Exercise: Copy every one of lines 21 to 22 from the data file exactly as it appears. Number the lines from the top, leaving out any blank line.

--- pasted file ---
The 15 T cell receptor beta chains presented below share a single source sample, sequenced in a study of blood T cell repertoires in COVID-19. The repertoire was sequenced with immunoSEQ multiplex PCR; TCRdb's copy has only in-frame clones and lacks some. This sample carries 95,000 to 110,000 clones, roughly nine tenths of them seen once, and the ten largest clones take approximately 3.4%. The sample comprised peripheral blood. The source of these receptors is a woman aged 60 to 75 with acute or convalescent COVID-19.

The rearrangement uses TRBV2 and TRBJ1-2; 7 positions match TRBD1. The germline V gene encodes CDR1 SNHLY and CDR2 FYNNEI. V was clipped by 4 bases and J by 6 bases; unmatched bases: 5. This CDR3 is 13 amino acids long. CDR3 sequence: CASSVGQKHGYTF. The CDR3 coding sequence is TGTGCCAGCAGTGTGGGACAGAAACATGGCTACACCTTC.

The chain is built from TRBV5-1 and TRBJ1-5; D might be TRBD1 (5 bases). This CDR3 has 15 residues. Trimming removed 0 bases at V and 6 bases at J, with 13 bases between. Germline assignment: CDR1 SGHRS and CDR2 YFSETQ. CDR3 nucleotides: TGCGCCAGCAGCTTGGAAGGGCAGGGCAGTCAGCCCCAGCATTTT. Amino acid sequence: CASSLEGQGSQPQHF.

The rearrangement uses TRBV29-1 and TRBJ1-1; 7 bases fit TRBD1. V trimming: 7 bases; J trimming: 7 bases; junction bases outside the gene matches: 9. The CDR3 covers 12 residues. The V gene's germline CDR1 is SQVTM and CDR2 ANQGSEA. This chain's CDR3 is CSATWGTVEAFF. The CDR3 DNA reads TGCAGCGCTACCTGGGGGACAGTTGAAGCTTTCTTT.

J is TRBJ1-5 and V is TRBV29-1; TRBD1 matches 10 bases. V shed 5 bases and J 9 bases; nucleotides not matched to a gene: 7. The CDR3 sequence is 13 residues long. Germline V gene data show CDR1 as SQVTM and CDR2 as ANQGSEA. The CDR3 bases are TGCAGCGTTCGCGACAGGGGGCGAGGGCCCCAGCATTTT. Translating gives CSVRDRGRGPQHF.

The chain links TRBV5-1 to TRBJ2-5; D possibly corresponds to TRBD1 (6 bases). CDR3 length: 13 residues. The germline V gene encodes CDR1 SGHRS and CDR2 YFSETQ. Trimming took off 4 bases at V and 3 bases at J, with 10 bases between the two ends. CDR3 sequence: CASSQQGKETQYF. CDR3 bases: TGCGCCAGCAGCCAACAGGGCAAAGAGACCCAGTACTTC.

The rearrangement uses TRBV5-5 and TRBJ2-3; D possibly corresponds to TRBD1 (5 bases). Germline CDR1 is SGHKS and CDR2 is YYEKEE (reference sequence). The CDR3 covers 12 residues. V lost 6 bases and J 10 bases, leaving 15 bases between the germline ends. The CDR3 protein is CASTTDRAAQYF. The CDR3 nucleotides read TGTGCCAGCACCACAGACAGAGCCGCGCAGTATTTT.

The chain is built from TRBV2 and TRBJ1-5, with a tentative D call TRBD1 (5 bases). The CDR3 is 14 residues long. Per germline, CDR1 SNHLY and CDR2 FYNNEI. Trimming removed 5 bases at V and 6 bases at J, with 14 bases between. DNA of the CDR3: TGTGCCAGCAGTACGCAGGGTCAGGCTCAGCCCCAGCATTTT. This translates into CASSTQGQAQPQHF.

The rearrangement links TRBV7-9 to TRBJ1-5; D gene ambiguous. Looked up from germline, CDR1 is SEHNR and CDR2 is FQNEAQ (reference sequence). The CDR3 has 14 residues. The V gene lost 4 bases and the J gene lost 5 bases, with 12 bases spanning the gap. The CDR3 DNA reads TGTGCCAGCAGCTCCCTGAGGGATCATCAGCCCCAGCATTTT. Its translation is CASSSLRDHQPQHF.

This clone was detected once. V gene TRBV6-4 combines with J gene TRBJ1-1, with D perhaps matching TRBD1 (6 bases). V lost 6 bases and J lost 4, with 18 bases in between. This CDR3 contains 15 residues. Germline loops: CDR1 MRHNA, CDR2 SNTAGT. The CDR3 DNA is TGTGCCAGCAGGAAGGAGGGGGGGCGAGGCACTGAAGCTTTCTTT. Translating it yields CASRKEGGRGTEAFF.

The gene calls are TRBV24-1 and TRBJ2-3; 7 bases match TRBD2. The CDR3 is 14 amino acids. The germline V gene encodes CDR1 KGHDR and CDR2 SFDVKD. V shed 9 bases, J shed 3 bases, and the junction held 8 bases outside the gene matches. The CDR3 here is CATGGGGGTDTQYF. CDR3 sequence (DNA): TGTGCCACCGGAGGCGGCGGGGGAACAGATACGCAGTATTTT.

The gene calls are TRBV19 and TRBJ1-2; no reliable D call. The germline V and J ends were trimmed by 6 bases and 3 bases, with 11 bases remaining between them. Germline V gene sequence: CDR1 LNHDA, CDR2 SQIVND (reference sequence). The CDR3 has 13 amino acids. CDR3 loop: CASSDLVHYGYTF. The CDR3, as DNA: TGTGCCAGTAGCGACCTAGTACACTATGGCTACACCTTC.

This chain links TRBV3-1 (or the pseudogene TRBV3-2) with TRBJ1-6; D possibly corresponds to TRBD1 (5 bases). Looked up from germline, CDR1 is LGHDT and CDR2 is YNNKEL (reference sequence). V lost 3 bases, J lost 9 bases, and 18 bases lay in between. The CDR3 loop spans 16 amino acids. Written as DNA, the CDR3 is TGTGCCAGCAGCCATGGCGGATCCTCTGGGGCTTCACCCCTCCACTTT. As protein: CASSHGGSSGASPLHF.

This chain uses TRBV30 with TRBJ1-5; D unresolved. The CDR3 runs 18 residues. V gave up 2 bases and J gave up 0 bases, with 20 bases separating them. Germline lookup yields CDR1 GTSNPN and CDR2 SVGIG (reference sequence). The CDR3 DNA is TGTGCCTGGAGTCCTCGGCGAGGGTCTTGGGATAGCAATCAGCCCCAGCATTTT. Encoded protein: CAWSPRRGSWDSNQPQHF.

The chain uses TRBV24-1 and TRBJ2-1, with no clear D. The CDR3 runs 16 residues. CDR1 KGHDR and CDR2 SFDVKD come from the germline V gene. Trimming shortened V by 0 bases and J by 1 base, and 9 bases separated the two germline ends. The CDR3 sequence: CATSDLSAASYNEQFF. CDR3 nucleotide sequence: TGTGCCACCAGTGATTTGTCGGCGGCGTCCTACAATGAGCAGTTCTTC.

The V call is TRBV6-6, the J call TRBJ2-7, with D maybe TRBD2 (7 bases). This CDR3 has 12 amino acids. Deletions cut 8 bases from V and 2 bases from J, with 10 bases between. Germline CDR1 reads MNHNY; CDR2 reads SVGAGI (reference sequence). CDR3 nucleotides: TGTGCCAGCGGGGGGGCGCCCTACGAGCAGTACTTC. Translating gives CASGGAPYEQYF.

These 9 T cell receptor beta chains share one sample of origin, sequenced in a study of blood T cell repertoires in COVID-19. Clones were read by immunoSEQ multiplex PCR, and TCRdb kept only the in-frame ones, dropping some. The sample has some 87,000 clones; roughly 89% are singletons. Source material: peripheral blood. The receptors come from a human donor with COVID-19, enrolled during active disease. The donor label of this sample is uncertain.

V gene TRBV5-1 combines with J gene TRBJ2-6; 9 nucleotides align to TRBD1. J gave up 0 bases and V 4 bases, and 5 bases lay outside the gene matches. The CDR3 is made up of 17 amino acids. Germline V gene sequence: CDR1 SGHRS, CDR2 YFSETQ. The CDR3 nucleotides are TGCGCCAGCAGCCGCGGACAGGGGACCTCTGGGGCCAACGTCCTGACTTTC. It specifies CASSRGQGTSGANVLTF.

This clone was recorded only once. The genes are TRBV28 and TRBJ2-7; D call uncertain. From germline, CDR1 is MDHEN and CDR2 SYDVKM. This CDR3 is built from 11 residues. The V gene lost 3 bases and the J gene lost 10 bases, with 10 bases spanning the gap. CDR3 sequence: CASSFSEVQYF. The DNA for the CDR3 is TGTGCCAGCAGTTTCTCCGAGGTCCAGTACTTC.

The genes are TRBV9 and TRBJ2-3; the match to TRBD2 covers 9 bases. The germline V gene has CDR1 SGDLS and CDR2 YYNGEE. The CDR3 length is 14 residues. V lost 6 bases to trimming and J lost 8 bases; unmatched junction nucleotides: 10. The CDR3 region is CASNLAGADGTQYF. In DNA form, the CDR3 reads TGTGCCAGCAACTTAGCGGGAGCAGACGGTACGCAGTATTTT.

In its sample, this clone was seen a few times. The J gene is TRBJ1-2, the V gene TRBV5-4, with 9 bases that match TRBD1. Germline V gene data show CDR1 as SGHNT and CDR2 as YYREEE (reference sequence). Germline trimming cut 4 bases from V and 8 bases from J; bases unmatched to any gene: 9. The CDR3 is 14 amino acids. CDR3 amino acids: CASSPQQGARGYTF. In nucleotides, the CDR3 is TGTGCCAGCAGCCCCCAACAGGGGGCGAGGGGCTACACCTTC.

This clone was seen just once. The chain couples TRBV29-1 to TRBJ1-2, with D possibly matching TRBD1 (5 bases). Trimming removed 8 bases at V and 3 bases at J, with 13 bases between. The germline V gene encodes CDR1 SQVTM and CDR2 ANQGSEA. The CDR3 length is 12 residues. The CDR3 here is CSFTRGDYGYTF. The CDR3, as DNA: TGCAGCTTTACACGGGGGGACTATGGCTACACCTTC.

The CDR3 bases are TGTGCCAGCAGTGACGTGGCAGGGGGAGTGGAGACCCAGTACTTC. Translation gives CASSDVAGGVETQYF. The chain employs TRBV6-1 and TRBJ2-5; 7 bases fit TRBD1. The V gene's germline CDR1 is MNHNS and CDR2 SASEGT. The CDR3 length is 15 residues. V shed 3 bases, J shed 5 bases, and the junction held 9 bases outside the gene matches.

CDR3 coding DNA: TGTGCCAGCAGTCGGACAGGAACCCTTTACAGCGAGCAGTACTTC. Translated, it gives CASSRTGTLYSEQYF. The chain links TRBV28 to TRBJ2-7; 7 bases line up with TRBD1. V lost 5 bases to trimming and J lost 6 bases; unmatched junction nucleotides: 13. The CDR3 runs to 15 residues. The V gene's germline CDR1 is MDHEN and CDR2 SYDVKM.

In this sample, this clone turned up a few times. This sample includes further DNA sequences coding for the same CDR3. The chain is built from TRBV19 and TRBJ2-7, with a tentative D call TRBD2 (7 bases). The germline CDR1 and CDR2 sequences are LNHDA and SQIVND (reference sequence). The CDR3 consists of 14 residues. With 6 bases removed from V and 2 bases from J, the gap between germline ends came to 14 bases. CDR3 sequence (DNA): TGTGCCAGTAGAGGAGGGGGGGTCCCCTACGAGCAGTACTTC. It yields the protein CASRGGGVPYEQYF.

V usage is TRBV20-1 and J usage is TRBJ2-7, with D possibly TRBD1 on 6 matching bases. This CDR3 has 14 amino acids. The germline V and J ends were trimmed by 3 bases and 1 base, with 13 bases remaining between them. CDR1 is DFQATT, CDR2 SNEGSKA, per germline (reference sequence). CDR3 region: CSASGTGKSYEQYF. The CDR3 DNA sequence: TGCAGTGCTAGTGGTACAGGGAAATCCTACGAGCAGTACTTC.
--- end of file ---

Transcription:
In its sample, this clone was seen a few times. The J gene is TRBJ1-2, the V gene TRBV5-4, with 9 bases that match TRBD1. Germline V gene data show CDR1 as SGHNT and CDR2 as YYREEE (reference sequence). Germline trimming cut 4 bases from V and 8 bases from J; bases unmatched to any gene: 9. The CDR3 is 14 amino acids. CDR3 amino acids: CASSPQQGARGYTF. In nucleotides, the CDR3 is TGTGCCAGCAGCCCCCAACAGGGGGCGAGGGGCTACACCTTC.

This clone was seen just once. The chain couples TRBV29-1 to TRBJ1-2, with D possibly matching TRBD1 (5 bases). Trimming removed 8 bases at V and 3 bases at J, with 13 bases between. The germline V gene encodes CDR1 SQVTM and CDR2 ANQGSEA. The CDR3 length is 12 residues. The CDR3 here is CSFTRGDYGYTF. The CDR3, as DNA: TGCAGCTTTACACGGGGGGACTATGGCTACACCTTC.